Salve Regina, Day One host public forum, training session to fight the commercial sexual exploitation of children

The commercial sexual exploitation of children (CSEC), an alarming crime that is growing in Rhode Island and throughout the U.S., will be the topic of an open community training session and forum at Salve Regina University on Tuesday, April 12.

Free and open to the public, the event will be held from 6-8 p.m. in Room 260 at O’Hare Academic Center, located on Ochre Point Avenue. This training and panel discussion will cover definitions, general information and CSEC statistics, signs someone might be involved, treatment for victims and at-risk youth, and an overview of the new statewide response protocol.

“A Community Conversation on Commercial Sexual Exploitation of Children,” is being organized by Salve Regina’s administration of justice department in conjunction with Day One, the Rhode Island agency whose mission is to reduce the prevalence of sexual abuse and violence.

The event will feature expert panelists, including four prominent Salve Regina alumni, who will explore the growing issue of CSEC, discuss the recruitment process used to lure people into human trafficking, and inform participants about potential careers dealing with the issue.

The first hour, to be facilitated by Day One Director Maureen Philbin and recent Salve Regina ADJ graduate Lea Cure, will include CSEC training. The second hour will consist of the panel discussion and open forum for the audience to ask questions.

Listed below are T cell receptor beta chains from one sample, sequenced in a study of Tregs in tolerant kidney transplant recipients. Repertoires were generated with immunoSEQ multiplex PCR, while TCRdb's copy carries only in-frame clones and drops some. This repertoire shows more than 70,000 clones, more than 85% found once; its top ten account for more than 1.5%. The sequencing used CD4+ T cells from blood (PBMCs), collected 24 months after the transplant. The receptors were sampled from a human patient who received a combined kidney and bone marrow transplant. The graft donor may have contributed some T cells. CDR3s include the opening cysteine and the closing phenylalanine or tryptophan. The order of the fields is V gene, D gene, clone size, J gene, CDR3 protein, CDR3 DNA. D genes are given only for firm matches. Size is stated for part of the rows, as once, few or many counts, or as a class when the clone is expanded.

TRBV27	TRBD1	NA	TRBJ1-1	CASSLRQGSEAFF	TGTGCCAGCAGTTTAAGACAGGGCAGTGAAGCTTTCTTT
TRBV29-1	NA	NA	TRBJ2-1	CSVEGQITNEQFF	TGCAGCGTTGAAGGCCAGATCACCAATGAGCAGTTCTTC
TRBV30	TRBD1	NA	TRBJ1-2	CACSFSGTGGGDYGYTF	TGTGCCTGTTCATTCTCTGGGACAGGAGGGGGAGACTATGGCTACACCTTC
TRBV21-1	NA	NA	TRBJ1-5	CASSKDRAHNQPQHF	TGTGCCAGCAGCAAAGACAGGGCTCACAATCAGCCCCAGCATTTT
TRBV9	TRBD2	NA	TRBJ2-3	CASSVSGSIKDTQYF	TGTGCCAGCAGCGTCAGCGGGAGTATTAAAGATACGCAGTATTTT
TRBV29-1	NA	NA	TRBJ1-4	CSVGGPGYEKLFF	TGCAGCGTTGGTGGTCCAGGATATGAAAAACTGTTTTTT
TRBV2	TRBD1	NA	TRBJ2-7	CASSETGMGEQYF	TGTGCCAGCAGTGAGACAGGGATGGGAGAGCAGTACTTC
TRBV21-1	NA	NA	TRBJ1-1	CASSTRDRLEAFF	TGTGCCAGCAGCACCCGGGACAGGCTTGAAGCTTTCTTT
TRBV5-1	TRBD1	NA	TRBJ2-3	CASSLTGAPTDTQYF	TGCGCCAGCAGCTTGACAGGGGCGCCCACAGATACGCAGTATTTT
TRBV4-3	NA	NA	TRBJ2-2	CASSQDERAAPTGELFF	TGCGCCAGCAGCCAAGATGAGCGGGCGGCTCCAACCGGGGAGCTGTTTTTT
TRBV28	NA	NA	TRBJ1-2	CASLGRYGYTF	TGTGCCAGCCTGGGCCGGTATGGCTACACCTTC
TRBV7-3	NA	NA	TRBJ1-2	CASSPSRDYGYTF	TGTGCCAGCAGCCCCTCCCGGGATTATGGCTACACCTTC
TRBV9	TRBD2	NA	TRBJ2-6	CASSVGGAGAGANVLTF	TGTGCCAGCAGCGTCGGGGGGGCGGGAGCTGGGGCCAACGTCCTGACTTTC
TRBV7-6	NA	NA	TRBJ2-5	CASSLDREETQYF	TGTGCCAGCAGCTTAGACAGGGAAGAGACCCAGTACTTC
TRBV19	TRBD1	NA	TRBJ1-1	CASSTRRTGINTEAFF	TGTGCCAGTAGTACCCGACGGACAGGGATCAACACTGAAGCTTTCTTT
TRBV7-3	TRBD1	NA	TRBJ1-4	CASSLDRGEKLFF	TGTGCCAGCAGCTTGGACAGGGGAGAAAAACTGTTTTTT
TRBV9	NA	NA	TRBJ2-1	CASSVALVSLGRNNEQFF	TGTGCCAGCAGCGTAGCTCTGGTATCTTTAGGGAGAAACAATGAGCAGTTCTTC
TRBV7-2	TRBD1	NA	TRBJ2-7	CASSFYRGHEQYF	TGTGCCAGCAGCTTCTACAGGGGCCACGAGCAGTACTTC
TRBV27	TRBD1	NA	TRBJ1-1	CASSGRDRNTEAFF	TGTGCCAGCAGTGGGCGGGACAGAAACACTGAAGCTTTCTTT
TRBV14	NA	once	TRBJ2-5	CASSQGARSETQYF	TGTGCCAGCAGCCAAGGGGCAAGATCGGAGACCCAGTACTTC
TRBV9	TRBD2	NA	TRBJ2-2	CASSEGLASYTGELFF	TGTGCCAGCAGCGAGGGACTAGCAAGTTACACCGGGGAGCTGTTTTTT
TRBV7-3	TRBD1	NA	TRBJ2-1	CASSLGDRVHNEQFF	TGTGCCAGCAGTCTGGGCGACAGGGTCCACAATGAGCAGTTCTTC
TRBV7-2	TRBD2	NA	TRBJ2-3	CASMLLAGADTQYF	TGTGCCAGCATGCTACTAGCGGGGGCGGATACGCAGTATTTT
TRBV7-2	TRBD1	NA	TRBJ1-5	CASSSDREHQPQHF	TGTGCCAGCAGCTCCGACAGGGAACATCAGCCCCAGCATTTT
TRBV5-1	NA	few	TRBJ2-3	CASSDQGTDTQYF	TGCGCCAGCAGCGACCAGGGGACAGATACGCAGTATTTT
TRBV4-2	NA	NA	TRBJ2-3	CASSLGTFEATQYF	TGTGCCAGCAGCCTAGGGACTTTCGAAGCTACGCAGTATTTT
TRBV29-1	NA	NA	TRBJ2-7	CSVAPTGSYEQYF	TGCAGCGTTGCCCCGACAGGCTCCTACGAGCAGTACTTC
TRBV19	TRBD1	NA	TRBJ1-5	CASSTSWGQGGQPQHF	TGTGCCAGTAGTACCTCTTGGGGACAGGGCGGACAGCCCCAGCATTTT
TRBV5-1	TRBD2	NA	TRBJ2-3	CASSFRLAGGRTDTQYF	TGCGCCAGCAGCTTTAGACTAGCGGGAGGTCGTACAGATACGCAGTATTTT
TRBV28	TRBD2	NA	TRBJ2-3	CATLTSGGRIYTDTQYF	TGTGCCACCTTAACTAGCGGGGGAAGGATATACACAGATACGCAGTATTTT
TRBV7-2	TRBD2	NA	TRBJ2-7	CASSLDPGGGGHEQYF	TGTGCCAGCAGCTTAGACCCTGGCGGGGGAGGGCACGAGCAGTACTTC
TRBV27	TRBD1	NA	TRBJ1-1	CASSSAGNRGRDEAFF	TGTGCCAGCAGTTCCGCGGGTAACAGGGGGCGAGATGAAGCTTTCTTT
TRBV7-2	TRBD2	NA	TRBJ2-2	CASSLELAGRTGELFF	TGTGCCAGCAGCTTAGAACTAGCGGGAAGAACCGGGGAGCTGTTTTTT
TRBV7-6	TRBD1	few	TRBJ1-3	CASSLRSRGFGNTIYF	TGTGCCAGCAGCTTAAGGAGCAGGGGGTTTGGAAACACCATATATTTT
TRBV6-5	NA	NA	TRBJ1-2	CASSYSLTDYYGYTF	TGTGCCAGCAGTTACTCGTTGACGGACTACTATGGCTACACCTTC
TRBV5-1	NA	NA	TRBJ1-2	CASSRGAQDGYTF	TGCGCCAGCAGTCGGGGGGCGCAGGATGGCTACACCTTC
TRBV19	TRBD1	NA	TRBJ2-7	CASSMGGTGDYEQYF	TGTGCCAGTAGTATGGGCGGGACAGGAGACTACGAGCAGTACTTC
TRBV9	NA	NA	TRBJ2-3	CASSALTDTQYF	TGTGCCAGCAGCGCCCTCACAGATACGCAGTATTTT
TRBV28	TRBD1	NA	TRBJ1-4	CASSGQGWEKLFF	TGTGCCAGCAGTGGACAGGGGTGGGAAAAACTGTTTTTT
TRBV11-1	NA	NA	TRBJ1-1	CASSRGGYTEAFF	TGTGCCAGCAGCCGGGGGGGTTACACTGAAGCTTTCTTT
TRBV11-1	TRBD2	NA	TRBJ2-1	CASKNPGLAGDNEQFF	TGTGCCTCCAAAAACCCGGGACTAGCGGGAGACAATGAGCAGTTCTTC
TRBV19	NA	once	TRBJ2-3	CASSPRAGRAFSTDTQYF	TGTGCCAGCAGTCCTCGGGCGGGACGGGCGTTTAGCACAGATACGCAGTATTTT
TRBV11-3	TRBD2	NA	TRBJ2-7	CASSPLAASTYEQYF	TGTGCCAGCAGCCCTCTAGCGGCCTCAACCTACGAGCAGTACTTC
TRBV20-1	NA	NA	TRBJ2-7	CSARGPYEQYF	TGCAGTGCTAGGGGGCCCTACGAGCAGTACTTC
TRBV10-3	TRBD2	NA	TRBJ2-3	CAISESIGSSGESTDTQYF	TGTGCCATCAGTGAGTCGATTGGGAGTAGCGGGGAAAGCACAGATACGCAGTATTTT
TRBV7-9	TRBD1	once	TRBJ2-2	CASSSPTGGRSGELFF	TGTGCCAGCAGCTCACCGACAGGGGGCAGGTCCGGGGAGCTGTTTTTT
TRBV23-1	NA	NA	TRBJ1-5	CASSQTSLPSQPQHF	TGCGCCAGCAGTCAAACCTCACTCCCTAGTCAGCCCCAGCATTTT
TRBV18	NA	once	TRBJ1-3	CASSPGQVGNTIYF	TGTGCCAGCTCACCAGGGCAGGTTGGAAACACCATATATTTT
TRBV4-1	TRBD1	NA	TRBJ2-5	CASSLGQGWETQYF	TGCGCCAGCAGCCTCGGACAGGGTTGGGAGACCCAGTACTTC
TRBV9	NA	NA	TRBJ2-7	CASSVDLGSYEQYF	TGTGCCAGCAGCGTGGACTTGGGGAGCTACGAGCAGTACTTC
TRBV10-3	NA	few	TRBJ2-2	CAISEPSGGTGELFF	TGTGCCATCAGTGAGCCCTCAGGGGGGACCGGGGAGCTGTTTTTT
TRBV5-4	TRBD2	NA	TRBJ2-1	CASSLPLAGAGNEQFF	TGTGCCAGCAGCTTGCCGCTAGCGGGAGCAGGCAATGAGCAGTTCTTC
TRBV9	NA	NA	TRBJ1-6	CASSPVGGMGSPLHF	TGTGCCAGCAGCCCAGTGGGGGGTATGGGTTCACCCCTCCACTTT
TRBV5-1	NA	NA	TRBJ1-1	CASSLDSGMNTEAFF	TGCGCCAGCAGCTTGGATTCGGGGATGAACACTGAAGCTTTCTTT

Panelists will include:

Gregg Catlow, a Smithfield Police detective who serves as the department’s juvenile officer. He is a 2002 Administration of Justice graduate at Salve Regina who also received a master’s degree from Salve in 2009. He is a firearms instructor and teaches active shooter response.

Dan Guglielmo, chief of the Domestic Violence/Sexual Assault unit with the Rhode Island Attorney General’s Office, where he has worked for the past 13 years. He received his bachelor’s degree in Public Affairs/English from the University of Denver and a law degree from George Mason University.

Michael Iacone, a Cranston Police officer since 2002 who currently serves as a detective in the Special Victims Unit, handling all sexually based crimes as well as crimes against children and the elderly. He has both his bachelor’s degree (ADJ) and master’s degree (ADJ-Homeland Security) from Salve Regina. Iacone is currently assigned to both the FBI and HSI Task Forces dealing with the commercial sexual exploitation of women and children.

Roger Oliveira, who co-founded the first alternative juvenile lock-up facility in southeastern Massachusetts in partnership with the Office of Juvenile Justice and Delinquency Prevention and Massachusetts Executive Office of Public Safety. He presently serves on the CSEC Steering Committee for Bristol County, Massachusetts in collaboration with the Children’s Advocacy Center. Oliveira was recently appointed Clerk Magistrate Pro Tempore of the Bristol County Juvenile Court. His juvenile justice career spans 25 years, working with juveniles in residential, correctional, educational, judicial and special needs settings. He is a 1991 ADJ graduate from Salve Regina, and has a law degree from Southern New England School of Law (now University of Massachusetts School of Law).

Maureen Philbin is the director of outreach and advocacy at Day One, where she oversees the Law Enforcement Advocates, the Department of Corrections’ VINE program, The Help Line, Campus Sexual Assault Advocacy Project and Commercial Sexual Exploitation of Children program. She is a 1986 Salve Regina graduate in ADJ and is a 2011 Alumni Achievement award recipient. She has more than 20 years of experience managing non-profit organizations in the fields of advocacy, child welfare, juvenile justice, elder care, mental health and system of care administration. She serves on the board of directors of Whitmarsh House, Ocean Tides and the Philip E. Philbin Adult Learning School, and is the creator of Groovy Girls RI, a program that empowers girls waiting to be adopted.